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At a stroke, the arrival of the ASM Global-managed Antel Arena gave the Uruguayan capital of Montevideo a prominent spot on the South American touring map when it opened in November 2018.
And after barely one busy year, during which Caetano Veloso, Bryan Adams, Karol G, Backstreet Boys, and local heroes Buitres all stopped by, that entire map was rolled up and put away by Covid.
It was a frustrating start for the state-of-the-art arena – one with the capacity to change the colour of its exterior, no less – which was designed, in the words of Chuck Steedman, ASM Global executive vice president, strategy and business development, arenas and stadiums, to “set the standard for excellence on the continent.”
The arrival of the ASM Global-managed Antel Arena gave the Uruguayan capital of Montevideo a prominent spot on the South American touring map when it opened in November 2018.
The 10,000-capacity venue in the barrio of Villa Española, with configurations for basketball, futsal, and other sports, as well as concerts, family shows, festivals, conferences, exhibitions, and special events, reopened for a while between August and December 2021 and returned in earnest in March 2022.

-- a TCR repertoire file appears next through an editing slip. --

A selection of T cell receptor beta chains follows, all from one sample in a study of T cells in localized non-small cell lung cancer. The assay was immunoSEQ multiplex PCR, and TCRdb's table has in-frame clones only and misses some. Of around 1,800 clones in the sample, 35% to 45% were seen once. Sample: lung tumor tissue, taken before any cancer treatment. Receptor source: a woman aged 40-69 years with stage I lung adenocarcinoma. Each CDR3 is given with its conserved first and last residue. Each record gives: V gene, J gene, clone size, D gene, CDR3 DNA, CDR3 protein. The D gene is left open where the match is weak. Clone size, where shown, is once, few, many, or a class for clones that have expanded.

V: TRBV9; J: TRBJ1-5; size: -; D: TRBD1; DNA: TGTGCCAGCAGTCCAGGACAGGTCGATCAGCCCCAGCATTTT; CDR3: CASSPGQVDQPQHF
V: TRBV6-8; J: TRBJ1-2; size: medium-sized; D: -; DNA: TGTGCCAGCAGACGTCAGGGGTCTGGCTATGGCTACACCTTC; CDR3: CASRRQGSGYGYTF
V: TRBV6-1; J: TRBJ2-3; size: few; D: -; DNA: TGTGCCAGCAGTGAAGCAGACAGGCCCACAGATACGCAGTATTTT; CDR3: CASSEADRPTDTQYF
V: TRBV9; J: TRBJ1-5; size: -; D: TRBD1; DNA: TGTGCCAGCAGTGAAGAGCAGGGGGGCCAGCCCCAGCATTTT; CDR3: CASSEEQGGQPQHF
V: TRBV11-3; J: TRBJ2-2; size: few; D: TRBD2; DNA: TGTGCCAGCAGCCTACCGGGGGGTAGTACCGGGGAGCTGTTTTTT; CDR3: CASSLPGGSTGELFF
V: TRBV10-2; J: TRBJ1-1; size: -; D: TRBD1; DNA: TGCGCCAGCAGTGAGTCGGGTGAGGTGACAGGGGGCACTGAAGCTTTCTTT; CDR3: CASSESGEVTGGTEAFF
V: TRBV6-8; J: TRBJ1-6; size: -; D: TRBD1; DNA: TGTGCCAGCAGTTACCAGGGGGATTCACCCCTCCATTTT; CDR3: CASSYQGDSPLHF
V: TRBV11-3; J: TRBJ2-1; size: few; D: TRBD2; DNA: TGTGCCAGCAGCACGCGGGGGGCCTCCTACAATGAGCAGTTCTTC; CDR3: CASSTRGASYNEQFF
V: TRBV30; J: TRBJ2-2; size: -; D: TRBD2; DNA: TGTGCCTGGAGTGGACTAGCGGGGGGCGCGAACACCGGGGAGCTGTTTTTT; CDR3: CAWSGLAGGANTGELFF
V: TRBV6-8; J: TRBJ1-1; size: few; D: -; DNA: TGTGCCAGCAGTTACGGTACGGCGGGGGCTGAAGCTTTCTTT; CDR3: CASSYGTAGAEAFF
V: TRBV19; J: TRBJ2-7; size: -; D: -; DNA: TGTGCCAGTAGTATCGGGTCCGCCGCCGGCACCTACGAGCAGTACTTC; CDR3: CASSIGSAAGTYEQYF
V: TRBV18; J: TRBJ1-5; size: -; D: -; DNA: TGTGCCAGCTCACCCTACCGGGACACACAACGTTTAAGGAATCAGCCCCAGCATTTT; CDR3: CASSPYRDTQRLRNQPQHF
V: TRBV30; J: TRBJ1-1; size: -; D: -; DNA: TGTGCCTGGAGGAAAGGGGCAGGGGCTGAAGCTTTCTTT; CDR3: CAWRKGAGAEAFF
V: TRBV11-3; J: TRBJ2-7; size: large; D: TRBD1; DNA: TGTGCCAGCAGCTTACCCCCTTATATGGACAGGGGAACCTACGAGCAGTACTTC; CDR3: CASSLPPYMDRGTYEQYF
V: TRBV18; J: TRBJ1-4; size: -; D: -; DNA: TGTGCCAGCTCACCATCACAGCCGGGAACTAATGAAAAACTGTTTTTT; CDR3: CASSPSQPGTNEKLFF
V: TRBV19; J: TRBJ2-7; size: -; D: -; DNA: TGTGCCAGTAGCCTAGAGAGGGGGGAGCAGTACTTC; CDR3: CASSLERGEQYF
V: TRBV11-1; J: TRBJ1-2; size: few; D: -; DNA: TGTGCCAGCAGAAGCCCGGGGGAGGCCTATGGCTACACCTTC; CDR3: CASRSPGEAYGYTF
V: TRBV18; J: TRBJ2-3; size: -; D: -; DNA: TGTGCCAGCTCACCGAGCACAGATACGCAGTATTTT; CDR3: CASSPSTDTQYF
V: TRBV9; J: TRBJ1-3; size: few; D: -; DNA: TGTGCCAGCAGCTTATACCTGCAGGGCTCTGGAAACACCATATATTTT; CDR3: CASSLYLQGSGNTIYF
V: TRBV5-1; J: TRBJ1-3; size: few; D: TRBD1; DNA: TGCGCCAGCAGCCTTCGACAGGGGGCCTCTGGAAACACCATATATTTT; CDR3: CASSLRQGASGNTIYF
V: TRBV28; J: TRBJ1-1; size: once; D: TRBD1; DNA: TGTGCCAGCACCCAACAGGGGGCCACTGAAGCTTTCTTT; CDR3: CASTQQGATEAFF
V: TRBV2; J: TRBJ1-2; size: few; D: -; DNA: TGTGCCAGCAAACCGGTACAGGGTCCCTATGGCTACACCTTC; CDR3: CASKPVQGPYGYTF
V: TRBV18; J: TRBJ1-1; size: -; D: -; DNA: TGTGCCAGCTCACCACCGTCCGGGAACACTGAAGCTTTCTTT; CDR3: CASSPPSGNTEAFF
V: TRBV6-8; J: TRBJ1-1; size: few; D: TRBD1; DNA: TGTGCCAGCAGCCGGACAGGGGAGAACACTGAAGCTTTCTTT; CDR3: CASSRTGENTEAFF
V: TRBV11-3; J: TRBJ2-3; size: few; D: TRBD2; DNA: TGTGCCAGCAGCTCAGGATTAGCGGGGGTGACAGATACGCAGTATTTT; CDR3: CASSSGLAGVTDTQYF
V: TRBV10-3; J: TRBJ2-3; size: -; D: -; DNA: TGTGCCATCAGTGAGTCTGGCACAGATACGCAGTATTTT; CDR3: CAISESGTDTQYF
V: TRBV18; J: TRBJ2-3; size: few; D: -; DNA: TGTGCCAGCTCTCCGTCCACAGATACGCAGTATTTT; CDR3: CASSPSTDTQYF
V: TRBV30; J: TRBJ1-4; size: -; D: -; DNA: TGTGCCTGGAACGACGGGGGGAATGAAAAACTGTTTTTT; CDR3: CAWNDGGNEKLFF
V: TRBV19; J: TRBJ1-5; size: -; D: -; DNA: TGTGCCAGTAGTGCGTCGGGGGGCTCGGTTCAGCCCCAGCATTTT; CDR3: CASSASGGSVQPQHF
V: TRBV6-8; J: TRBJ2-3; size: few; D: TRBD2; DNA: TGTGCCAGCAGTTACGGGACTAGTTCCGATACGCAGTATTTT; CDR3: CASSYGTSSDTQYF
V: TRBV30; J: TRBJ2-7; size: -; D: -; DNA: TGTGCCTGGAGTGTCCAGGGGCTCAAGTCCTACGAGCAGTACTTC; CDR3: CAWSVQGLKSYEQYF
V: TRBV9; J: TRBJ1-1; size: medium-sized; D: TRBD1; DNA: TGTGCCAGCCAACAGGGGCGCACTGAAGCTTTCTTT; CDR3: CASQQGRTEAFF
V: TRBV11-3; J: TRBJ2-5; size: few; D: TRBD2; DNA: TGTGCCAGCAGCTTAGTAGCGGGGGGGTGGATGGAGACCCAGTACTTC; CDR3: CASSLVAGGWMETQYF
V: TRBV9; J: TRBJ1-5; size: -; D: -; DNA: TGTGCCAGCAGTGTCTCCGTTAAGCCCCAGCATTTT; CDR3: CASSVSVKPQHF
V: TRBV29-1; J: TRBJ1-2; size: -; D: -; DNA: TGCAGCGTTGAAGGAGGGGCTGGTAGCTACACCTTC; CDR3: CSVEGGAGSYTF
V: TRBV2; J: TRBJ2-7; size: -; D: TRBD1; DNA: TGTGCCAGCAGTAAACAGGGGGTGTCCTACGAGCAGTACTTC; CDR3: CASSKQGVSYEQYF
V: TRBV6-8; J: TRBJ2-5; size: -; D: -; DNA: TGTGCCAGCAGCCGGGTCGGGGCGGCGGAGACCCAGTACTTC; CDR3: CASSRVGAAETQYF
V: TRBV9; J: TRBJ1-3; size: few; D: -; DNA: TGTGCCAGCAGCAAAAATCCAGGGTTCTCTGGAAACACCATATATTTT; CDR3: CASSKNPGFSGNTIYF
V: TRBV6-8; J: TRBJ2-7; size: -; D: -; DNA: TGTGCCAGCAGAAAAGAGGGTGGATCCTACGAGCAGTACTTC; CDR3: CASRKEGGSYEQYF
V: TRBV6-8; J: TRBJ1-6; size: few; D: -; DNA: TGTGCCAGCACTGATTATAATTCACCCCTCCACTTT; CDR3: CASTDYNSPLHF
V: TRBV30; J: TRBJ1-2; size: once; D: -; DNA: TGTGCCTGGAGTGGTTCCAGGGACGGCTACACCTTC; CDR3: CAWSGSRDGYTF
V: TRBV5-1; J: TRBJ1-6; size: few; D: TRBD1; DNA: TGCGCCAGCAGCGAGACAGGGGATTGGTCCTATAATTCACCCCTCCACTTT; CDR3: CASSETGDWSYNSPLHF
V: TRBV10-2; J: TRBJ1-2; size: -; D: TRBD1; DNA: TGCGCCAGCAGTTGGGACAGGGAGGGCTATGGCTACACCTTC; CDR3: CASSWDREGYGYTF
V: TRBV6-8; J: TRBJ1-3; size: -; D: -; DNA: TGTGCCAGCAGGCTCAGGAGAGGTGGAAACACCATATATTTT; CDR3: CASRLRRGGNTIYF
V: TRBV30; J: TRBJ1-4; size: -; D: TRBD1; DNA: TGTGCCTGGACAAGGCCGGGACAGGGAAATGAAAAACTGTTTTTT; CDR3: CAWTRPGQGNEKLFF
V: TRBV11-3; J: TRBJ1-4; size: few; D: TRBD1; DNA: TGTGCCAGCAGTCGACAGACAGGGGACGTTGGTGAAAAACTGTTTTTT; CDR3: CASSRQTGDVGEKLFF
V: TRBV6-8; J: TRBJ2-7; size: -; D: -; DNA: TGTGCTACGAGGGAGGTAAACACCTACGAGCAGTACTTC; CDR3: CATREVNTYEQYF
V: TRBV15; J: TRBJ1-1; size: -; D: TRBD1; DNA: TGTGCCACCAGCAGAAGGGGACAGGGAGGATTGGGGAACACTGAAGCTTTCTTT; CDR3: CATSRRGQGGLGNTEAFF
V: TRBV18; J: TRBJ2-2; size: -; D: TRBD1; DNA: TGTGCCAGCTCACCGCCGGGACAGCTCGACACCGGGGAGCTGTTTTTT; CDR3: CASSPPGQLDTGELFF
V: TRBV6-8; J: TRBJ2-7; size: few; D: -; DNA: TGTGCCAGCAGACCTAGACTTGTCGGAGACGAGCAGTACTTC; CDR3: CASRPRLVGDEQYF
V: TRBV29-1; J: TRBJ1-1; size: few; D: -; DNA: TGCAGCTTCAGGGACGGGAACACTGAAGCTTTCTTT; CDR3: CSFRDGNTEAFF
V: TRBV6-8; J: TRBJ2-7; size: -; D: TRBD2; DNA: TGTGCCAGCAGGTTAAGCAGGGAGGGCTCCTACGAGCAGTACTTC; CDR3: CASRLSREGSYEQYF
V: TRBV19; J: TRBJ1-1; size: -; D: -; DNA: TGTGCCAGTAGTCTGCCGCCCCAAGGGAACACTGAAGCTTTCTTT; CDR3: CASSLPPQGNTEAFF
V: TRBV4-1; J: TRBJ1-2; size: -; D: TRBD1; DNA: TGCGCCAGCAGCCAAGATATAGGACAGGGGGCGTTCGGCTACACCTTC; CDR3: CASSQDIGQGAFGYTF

Since then, it has been making up for lost time, with Gorillaz, Los Auténticos Decadentes, Louis Tomlinson, Lali, and Tiago PZK, among a variety of international and Latin artists – particularly Argentinian and Uruguayan – thankful for another worthwhile stop in the southern part of the continent.
One of South America’s smaller capitals but also one of the most frequented by tourists, Montevideo has a metropolitan population of around 2m and enjoys close ties with Buenos Aires, from which it is accessible via a two- to three-hour ferry across the Río de la Plata.
The 10,000-capacity venue in the barrio of Villa Española reopened for a while between August and December 2021 and returned in earnest in March 2022.
Previously, Montevideo had comparatively little to offer modern touring productions between the Estadio Centenario and the city’s theatres, which include the elaborate and storied 1,500-capacity Teatro Solís and the 4,235-capacity Teatro de Verano Ramón Collazo, an outdoor amphitheatre beside the coast.
A three-phase renovation of the Teatro de Verano will begin next year in time for the 80th birthday of the venue in 2024, with new seating and better wheelchair access, as well as a relocated sound desk and two new boxes. The aim is to restore the venue to international standards. In the meantime, visitors include Jack White, Cat Power, Brazilian reggae band Natiruts, and Argentinian rock band Don Osvaldo.
The city’s previous arena, the Cilindro Municipal, which opened in 1956, remained in use into the 21st century, though a fire in October 2010 led to its demolition in 2014. The Antel Arena now stands on the same site.